Vehicle branding history
It is important for you to research the background of the vehicle you intend to import. If a vehicle had previous damage substantial enough to result in an insurance write off, the insurer is legally required to report a vehicle “brand” to the U.S. state licensing authority. This brand becomes a permanent record on the vehicle’s U.S. title. Brands are carried forward from state to state. The Registrar of Imported Vehicles (RIV) reports all U.S. brands on vehicles to all the provinces and territories through a system called the Interprovincial Records Exchange (IRE).
Depending on the type of U.S. brand, a province/territory may require a second, more rigorous, structural integrity inspection before issuing a license for the vehicle. Some U.S. brands are equivalent to the Canadian “non-repairable” status. Vehicles with a non-repairable status cannot be legally licensed in any jurisdiction in Canada.
RIV recommends that you obtain a complete title history for any vehicle you may consider importing.
What is a vehicle brand?
A brand is a permanent designation on a vehicle’s title indicating that the vehicle has previously sustained substantial damage through collision, natural disaster (flood, fire, hail, etc) or any other occurrence requiring repair.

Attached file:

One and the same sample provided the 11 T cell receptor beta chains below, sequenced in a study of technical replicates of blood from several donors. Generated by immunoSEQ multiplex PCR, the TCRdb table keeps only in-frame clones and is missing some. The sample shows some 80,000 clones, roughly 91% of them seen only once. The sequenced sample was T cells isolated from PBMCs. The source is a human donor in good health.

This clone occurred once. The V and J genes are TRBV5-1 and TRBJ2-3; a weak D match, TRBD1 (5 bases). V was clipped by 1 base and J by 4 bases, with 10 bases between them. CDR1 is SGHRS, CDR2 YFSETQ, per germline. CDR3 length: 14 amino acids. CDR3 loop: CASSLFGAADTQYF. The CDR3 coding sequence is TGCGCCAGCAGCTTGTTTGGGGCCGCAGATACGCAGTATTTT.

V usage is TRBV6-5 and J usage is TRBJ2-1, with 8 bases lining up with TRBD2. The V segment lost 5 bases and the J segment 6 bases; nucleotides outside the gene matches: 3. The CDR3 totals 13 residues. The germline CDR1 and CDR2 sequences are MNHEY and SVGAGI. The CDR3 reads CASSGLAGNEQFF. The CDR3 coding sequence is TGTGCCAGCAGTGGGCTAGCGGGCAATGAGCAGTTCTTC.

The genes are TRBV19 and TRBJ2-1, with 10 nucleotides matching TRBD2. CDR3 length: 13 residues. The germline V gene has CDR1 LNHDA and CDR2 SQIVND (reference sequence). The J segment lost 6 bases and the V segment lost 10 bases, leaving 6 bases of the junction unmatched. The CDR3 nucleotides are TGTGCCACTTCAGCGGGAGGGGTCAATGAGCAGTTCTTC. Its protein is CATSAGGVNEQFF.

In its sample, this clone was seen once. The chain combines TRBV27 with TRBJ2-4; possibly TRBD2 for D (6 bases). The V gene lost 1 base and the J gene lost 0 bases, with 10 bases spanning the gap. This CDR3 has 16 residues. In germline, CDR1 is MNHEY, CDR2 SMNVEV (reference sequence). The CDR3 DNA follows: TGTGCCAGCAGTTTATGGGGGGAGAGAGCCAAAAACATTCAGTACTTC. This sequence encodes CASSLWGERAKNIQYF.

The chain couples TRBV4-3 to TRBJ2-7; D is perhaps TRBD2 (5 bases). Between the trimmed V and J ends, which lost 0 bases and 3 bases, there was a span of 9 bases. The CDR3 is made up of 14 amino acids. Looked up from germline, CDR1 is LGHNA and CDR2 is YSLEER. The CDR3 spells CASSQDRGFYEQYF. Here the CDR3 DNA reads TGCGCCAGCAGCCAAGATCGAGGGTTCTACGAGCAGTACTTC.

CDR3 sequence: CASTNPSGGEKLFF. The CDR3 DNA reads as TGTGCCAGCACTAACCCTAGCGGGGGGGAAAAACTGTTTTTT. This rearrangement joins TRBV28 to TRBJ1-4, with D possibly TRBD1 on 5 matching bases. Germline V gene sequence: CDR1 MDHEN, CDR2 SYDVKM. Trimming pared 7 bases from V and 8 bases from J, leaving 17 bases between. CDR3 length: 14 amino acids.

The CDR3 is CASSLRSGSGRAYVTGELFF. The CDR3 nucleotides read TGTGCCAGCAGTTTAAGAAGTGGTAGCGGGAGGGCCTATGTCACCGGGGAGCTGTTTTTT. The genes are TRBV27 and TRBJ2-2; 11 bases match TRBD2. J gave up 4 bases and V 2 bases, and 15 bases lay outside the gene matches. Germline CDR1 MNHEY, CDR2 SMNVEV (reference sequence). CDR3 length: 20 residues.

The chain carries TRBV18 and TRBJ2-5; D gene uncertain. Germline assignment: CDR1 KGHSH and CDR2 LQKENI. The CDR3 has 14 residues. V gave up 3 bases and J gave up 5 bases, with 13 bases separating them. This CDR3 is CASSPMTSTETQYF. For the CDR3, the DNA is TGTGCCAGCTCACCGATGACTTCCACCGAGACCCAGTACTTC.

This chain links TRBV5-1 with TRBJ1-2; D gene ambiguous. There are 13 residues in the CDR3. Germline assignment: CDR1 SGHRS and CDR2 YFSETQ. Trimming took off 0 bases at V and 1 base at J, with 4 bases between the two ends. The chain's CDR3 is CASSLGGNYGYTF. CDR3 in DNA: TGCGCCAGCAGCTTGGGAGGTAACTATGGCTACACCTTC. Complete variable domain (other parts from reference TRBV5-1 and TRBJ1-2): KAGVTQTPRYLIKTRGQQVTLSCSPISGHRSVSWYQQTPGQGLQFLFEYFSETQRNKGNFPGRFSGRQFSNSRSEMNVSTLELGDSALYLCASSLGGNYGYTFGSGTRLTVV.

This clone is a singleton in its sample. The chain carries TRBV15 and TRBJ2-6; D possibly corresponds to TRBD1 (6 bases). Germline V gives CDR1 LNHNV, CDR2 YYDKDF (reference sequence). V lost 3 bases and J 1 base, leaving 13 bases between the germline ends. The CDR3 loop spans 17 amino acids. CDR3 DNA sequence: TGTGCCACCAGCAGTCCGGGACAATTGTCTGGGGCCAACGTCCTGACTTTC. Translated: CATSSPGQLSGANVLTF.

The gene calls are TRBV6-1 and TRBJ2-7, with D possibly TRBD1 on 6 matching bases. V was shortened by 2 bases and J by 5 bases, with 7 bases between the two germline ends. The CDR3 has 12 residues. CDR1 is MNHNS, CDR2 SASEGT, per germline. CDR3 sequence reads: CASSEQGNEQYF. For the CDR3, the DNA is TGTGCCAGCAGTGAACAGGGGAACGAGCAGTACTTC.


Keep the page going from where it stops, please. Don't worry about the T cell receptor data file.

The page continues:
In the United States, brands vary from state to state but generally align with equivalent Canadian brands (or vehicle status). Examples of Canadian brands include:
A vehicle that has never been written off or declared as a total loss.
A vehicle that has been written off or declared a total loss. It may be safely rebuilt and re-licensed provided it passes a structural integrity inspection administered through a provincial/territorial licensing body.
A vehicle that was previously titled as “salvage” but has now been repaired and has passed a structural integrity inspection. Subject to a successful provincial/territorial safety inspection, these vehicles qualify for licensing.